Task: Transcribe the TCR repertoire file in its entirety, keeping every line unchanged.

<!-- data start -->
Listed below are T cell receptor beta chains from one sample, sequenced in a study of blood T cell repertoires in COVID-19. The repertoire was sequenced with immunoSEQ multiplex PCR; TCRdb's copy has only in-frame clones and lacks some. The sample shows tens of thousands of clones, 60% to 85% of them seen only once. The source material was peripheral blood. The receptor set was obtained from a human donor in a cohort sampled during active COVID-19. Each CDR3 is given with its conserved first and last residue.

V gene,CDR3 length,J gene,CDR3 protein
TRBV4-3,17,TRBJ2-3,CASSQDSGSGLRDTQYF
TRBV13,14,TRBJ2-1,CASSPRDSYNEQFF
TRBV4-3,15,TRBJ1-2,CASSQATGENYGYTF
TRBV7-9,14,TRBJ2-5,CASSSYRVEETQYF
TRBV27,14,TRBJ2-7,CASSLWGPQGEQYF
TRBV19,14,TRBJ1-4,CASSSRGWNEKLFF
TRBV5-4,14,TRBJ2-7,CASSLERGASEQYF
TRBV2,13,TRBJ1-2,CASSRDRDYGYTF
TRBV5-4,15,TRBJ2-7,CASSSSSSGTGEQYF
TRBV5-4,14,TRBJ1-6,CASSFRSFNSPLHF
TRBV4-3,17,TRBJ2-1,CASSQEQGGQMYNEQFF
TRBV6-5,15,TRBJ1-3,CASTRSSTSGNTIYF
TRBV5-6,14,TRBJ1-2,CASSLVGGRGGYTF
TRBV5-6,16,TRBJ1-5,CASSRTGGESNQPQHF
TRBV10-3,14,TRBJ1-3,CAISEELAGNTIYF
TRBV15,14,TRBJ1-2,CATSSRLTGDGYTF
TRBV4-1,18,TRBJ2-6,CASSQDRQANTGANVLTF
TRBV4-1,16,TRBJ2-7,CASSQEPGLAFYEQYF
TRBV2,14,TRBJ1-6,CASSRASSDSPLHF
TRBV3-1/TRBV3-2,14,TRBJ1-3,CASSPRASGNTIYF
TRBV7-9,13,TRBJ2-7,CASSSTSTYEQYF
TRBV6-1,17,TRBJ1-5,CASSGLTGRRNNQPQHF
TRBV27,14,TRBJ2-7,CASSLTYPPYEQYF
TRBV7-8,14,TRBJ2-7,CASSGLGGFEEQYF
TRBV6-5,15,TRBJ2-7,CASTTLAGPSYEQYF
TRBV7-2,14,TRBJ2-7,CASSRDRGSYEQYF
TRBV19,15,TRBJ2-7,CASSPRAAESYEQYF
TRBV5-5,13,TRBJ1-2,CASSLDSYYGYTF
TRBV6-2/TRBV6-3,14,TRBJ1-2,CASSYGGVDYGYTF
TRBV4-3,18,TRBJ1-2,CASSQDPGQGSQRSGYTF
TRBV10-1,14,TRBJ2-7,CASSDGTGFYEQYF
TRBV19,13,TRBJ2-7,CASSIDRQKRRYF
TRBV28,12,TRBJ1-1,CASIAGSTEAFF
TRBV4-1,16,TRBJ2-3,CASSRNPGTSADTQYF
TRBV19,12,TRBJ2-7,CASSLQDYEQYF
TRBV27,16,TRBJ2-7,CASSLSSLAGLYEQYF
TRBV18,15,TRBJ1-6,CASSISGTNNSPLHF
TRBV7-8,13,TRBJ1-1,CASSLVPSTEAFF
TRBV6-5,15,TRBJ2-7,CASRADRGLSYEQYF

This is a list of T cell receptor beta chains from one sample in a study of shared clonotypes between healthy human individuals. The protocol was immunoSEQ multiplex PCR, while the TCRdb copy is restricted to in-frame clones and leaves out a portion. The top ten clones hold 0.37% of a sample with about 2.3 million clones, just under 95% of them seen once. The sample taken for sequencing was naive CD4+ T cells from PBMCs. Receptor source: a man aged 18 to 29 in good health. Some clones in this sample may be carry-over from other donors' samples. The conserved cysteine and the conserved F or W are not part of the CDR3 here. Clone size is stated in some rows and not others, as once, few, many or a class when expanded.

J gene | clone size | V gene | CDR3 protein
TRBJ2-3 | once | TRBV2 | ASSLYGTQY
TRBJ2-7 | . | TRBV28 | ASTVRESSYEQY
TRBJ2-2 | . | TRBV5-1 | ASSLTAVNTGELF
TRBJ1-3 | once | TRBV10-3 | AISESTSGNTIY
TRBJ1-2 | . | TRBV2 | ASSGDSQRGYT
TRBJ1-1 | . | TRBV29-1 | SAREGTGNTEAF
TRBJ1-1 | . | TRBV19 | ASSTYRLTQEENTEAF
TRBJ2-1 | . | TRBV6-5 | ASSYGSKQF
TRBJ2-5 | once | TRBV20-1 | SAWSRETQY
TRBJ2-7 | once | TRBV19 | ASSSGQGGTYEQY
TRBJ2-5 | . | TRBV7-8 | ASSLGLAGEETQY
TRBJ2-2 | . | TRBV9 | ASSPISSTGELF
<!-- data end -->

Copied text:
Listed below are T cell receptor beta chains from one sample, sequenced in a study of blood T cell repertoires in COVID-19. The repertoire was sequenced with immunoSEQ multiplex PCR; TCRdb's copy has only in-frame clones and lacks some. The sample shows tens of thousands of clones, 60% to 85% of them seen only once. The source material was peripheral blood. The receptor set was obtained from a human donor in a cohort sampled during active COVID-19. Each CDR3 is given with its conserved first and last residue.

V gene,CDR3 length,J gene,CDR3 protein
TRBV4-3,17,TRBJ2-3,CASSQDSGSGLRDTQYF
TRBV13,14,TRBJ2-1,CASSPRDSYNEQFF
TRBV4-3,15,TRBJ1-2,CASSQATGENYGYTF
TRBV7-9,14,TRBJ2-5,CASSSYRVEETQYF
TRBV27,14,TRBJ2-7,CASSLWGPQGEQYF
TRBV19,14,TRBJ1-4,CASSSRGWNEKLFF
TRBV5-4,14,TRBJ2-7,CASSLERGASEQYF
TRBV2,13,TRBJ1-2,CASSRDRDYGYTF
TRBV5-4,15,TRBJ2-7,CASSSSSSGTGEQYF
TRBV5-4,14,TRBJ1-6,CASSFRSFNSPLHF
TRBV4-3,17,TRBJ2-1,CASSQEQGGQMYNEQFF
TRBV6-5,15,TRBJ1-3,CASTRSSTSGNTIYF
TRBV5-6,14,TRBJ1-2,CASSLVGGRGGYTF
TRBV5-6,16,TRBJ1-5,CASSRTGGESNQPQHF
TRBV10-3,14,TRBJ1-3,CAISEELAGNTIYF
TRBV15,14,TRBJ1-2,CATSSRLTGDGYTF
TRBV4-1,18,TRBJ2-6,CASSQDRQANTGANVLTF
TRBV4-1,16,TRBJ2-7,CASSQEPGLAFYEQYF
TRBV2,14,TRBJ1-6,CASSRASSDSPLHF
TRBV3-1/TRBV3-2,14,TRBJ1-3,CASSPRASGNTIYF
TRBV7-9,13,TRBJ2-7,CASSSTSTYEQYF
TRBV6-1,17,TRBJ1-5,CASSGLTGRRNNQPQHF
TRBV27,14,TRBJ2-7,CASSLTYPPYEQYF
TRBV7-8,14,TRBJ2-7,CASSGLGGFEEQYF
TRBV6-5,15,TRBJ2-7,CASTTLAGPSYEQYF
TRBV7-2,14,TRBJ2-7,CASSRDRGSYEQYF
TRBV19,15,TRBJ2-7,CASSPRAAESYEQYF
TRBV5-5,13,TRBJ1-2,CASSLDSYYGYTF
TRBV6-2/TRBV6-3,14,TRBJ1-2,CASSYGGVDYGYTF
TRBV4-3,18,TRBJ1-2,CASSQDPGQGSQRSGYTF
TRBV10-1,14,TRBJ2-7,CASSDGTGFYEQYF
TRBV19,13,TRBJ2-7,CASSIDRQKRRYF
TRBV28,12,TRBJ1-1,CASIAGSTEAFF
TRBV4-1,16,TRBJ2-3,CASSRNPGTSADTQYF
TRBV19,12,TRBJ2-7,CASSLQDYEQYF
TRBV27,16,TRBJ2-7,CASSLSSLAGLYEQYF
TRBV18,15,TRBJ1-6,CASSISGTNNSPLHF
TRBV7-8,13,TRBJ1-1,CASSLVPSTEAFF
TRBV6-5,15,TRBJ2-7,CASRADRGLSYEQYF

This is a list of T cell receptor beta chains from one sample in a study of shared clonotypes between healthy human individuals. The protocol was immunoSEQ multiplex PCR, while the TCRdb copy is restricted to in-frame clones and leaves out a portion. The top ten clones hold 0.37% of a sample with about 2.3 million clones, just under 95% of them seen once. The sample taken for sequencing was naive CD4+ T cells from PBMCs. Receptor source: a man aged 18 to 29 in good health. Some clones in this sample may be carry-over from other donors' samples. The conserved cysteine and the conserved F or W are not part of the CDR3 here. Clone size is stated in some rows and not others, as once, few, many or a class when expanded.

J gene | clone size | V gene | CDR3 protein
TRBJ2-3 | once | TRBV2 | ASSLYGTQY
TRBJ2-7 | . | TRBV28 | ASTVRESSYEQY
TRBJ2-2 | . | TRBV5-1 | ASSLTAVNTGELF
TRBJ1-3 | once | TRBV10-3 | AISESTSGNTIY
TRBJ1-2 | . | TRBV2 | ASSGDSQRGYT
TRBJ1-1 | . | TRBV29-1 | SAREGTGNTEAF
TRBJ1-1 | . | TRBV19 | ASSTYRLTQEENTEAF
TRBJ2-1 | . | TRBV6-5 | ASSYGSKQF
TRBJ2-5 | once | TRBV20-1 | SAWSRETQY
TRBJ2-7 | once | TRBV19 | ASSSGQGGTYEQY
TRBJ2-5 | . | TRBV7-8 | ASSLGLAGEETQY
TRBJ2-2 | . | TRBV9 | ASSPISSTGELF